Product Spotlight: Evans Cooling Systems

Evans HD coolant can increase the service life of all of the cooling system components, eliminate in-field top-off, eradicate cylinder liner cavitation along with electrolysis. It can help improve power and fuel economy by lowering the combustion chamber temperature of the cylinder head.


With the rapidly evolving technology on the farm and ranch, you probably wouldn’t be surprised to find advancements have even been made in engine coolants.

Evans Cooling Systems has created a unique engine coolant product that does not employ any water at all. This eliminates issues that traditional coolant of any color can bring to an engine.  Evans HD coolant is a waterless formulation of glycols that never freezes and does not boil until 375 degrees F.

Not new to diesel and high-performance engines 

Evans Cooling Systems Inc. produces two distinct and dedicated chemistries. HPC (High Performance Coolant) and HD (Heavy Duty) are specially formulated for gasoline and light-duty diesel engines and heavy-duty diesel engines, respectively. Though they both share the same basic formulation each is blended specifically with the necessary chemistry for their use. 

  Though new to the agricultural community, Evans waterless technology has been used extensively by long-haul trucking fleets, mining equipment, marine engines,  methane gas powered generator sets, stationary engines along with a myriad of racing and severe- duty applications for more than twenty years; uses that share the same needs as the liquid- cooled engine employed in farm machinery.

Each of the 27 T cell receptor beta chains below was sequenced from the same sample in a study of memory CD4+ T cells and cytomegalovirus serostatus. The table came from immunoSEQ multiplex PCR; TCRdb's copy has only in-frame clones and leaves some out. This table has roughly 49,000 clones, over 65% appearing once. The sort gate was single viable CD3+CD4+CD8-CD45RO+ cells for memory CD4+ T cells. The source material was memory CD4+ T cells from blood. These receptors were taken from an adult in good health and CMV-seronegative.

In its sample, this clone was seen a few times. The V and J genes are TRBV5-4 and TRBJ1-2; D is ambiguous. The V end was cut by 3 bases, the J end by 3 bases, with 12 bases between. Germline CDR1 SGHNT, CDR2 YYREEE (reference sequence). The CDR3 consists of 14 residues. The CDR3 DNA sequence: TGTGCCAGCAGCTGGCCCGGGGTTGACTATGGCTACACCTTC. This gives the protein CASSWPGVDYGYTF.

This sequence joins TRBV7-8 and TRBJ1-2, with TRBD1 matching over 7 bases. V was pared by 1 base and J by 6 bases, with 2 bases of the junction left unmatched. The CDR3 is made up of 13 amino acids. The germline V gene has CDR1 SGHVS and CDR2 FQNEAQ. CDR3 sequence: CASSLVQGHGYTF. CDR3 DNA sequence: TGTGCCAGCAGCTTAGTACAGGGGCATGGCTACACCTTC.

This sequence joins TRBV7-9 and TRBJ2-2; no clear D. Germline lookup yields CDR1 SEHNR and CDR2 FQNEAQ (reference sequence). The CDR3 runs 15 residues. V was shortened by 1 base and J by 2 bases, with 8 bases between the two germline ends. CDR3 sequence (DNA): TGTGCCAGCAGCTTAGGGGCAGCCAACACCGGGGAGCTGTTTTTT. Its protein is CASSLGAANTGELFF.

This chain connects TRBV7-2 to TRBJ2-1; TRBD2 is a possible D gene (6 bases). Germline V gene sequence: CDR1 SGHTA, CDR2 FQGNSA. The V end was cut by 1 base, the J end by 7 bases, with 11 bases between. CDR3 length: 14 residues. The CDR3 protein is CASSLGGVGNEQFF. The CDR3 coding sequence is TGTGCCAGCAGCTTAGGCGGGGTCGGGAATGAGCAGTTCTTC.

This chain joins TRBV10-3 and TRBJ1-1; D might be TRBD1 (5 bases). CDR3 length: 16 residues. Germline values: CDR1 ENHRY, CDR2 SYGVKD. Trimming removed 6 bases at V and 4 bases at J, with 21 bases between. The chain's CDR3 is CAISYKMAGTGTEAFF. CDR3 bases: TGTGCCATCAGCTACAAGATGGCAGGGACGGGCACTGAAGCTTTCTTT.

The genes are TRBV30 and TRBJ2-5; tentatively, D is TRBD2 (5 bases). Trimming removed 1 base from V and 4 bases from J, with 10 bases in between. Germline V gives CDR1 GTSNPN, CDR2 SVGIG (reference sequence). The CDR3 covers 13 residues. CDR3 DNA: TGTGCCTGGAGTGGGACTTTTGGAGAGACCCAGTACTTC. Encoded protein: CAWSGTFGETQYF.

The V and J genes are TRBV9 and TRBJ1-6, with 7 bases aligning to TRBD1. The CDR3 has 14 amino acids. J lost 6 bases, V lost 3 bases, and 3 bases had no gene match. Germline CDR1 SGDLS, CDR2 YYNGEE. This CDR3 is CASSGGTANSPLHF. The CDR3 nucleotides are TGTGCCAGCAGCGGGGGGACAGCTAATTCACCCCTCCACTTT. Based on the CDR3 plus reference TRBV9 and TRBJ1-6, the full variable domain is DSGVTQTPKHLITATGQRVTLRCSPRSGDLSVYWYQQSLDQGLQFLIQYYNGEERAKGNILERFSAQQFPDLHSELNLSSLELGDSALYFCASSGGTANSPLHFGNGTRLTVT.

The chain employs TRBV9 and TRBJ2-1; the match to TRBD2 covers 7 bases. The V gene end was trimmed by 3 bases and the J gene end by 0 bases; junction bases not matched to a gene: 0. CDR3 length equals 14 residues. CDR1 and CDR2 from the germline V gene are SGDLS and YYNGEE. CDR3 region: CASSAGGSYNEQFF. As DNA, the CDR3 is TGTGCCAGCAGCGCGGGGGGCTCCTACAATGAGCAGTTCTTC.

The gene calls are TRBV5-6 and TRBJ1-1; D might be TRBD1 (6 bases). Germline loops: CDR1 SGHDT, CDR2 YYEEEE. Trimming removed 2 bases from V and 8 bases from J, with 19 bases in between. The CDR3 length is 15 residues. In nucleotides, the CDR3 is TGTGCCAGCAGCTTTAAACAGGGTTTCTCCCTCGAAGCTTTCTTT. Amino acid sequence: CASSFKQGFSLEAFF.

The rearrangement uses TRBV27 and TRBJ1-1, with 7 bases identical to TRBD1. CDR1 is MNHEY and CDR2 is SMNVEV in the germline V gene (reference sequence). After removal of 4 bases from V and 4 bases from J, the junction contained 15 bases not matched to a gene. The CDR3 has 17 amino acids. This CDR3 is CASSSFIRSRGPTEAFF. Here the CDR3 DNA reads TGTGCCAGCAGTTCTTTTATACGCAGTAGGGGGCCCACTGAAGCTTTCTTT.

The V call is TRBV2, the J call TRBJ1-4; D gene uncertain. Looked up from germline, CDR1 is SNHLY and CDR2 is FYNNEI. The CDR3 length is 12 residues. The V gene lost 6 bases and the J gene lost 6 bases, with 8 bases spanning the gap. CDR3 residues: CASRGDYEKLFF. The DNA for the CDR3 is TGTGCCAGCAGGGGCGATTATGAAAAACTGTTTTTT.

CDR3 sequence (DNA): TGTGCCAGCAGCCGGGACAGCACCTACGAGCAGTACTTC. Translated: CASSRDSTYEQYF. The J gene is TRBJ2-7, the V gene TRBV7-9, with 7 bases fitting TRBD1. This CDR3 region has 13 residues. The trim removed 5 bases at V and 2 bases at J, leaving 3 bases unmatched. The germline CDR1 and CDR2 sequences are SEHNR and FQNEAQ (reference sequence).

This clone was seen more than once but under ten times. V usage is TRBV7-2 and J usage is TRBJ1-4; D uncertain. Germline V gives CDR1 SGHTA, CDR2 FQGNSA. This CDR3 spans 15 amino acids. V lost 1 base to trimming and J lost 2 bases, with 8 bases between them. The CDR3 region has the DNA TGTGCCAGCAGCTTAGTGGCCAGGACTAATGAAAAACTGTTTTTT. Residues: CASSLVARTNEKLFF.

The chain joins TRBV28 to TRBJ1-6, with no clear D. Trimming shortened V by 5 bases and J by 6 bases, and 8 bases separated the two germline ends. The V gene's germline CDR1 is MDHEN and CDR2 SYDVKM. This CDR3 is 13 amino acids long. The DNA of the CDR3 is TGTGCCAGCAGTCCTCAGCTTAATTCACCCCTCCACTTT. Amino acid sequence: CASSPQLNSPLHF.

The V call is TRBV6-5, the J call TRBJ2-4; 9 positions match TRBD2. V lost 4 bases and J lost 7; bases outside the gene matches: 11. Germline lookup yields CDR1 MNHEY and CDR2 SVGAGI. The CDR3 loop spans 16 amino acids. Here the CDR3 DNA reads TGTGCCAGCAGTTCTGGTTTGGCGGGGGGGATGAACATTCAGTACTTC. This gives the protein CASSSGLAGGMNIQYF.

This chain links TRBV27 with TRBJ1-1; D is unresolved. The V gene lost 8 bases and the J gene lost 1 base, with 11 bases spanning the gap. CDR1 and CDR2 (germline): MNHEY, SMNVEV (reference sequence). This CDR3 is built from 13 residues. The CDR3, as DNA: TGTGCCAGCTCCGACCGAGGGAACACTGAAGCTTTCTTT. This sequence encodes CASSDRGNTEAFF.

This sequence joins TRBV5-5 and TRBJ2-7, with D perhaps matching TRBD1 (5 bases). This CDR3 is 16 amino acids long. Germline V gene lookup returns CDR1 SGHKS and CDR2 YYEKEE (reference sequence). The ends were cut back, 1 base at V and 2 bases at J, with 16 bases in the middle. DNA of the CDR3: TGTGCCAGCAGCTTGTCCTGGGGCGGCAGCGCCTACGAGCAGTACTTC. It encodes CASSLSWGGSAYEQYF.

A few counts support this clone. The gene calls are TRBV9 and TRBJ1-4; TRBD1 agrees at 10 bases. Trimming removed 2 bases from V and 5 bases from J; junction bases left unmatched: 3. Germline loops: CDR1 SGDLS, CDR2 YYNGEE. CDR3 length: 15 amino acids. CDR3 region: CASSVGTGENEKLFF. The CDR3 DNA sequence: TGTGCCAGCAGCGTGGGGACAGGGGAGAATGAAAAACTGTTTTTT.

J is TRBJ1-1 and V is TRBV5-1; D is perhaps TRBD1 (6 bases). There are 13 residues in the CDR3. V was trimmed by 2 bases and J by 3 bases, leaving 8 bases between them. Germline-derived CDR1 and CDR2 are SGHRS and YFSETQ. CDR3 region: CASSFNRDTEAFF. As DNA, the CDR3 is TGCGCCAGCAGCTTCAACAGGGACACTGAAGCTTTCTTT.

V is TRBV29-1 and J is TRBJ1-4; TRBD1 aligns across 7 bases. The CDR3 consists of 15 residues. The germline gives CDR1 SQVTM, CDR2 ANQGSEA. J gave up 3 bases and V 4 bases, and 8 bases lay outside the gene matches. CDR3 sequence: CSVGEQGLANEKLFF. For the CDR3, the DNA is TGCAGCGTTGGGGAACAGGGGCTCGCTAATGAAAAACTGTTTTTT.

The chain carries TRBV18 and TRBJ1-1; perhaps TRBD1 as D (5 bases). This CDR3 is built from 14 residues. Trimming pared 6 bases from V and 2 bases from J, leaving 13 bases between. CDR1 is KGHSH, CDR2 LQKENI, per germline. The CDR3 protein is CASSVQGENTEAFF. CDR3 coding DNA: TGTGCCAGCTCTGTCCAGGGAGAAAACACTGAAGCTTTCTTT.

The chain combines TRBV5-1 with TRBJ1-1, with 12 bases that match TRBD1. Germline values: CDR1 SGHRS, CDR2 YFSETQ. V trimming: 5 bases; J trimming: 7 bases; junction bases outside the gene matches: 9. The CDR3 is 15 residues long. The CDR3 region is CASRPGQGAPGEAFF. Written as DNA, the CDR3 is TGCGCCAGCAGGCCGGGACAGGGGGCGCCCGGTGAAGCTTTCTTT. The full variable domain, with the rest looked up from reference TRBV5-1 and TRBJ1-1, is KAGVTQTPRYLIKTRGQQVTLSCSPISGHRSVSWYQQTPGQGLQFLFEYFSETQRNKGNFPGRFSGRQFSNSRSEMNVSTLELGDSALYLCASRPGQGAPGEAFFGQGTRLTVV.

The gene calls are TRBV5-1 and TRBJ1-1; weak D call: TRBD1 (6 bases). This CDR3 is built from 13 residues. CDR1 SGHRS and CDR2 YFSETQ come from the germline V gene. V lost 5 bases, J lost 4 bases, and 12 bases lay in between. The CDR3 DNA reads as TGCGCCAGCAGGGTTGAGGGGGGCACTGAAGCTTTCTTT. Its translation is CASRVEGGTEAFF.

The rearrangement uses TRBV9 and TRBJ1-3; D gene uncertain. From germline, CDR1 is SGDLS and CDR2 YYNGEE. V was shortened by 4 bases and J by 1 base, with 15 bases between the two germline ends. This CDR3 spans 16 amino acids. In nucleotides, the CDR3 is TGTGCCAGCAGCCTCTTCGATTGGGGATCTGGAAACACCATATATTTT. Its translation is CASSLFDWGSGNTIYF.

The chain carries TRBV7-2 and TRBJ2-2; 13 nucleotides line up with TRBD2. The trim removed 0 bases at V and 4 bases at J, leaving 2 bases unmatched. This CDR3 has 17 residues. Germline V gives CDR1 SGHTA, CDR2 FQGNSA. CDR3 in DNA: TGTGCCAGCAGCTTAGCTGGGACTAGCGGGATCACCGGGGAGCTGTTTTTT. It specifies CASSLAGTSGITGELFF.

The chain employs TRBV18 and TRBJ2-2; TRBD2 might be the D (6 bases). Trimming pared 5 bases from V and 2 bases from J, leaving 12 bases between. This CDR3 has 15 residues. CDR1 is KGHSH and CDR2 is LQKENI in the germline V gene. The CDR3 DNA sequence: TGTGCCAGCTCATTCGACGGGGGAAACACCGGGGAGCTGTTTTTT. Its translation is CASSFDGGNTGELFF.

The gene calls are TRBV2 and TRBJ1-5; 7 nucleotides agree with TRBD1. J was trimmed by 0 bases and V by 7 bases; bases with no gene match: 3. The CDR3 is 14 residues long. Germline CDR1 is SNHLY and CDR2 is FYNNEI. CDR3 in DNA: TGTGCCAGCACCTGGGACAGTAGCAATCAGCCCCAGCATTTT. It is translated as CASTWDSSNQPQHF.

To understand the basic theory of the Evans waterless coolants, there is a need to look at how heat transfer in an engine occurs. When studied it quickly is realized that the job of the liquid is to cool the engine and the task of the radiator is to cool the liquid. This is often looked at the wrong way–the radiator does not cool the engine. It drops the temperature of the coolant so that it can go back into the engine and pull heat out the cylinder head and then the block.  

Engines overheat and spit out coolant when the liquid cannot absorb any more BTU of heat, and the radiator cannot drop the temperature sufficiently to let the liquid do its job. The deficiency of traditional water-based coolant now becomes apparent.  

When an engine is under load nucleate boiling occurs in the cylinder head, this illustration is how heat is removed. The Evans technology refrains from boiling until almost 400 degrees F, thus removing more heat from the combustion region.


The Evans technology has the ability to absorb almost 140 degrees F more heat from the engine than 50/50 EG and water. Additionally, the Evans products are more slippery inside the engine. This is read in chemistry as surface tension and the metric used is dynes/centimeter. By releasing in the cylinder head easier, the Evans HD and HPC reduce system operating pressure which puts substantially less strain on hoses, seals, gaskets, the radiator and heater core. The vapor pressure of the HD and HPC are much lower, further reducing system strain. 

By eliminating water, system corrosion, degradation, liner cavitation and electrolysis is no longer a concern and there is no need to dose the coolant with an SCA as traditional anti-freeze requires. Also, an important fact during heavy loaded field work far from the shop, the coolant will not become consumed as water-based products do. You don’t have to be concerned with carrying a supply of coolant on the machine or service truck for top-off. This is especially critical during harvest when a combine’s radiator is covered in chaff and the engine is working hard in hot weather for long periods of time. 

There is a caveat to all of the benefits of the Evans HPC and HD coolant–it cannot be mixed with traditional anti-freeze. The entire cooling system needs to be emptied via the block drain. The radiator and heater core then needs to be blown out. After this is done, the Evans waterless technology can simply be poured in. Evans offers a Prep Fluid that wicks in the water-based coolant to make this task more efficient. With a new or rebuilt engine it is a direct pour in with no other effort.  

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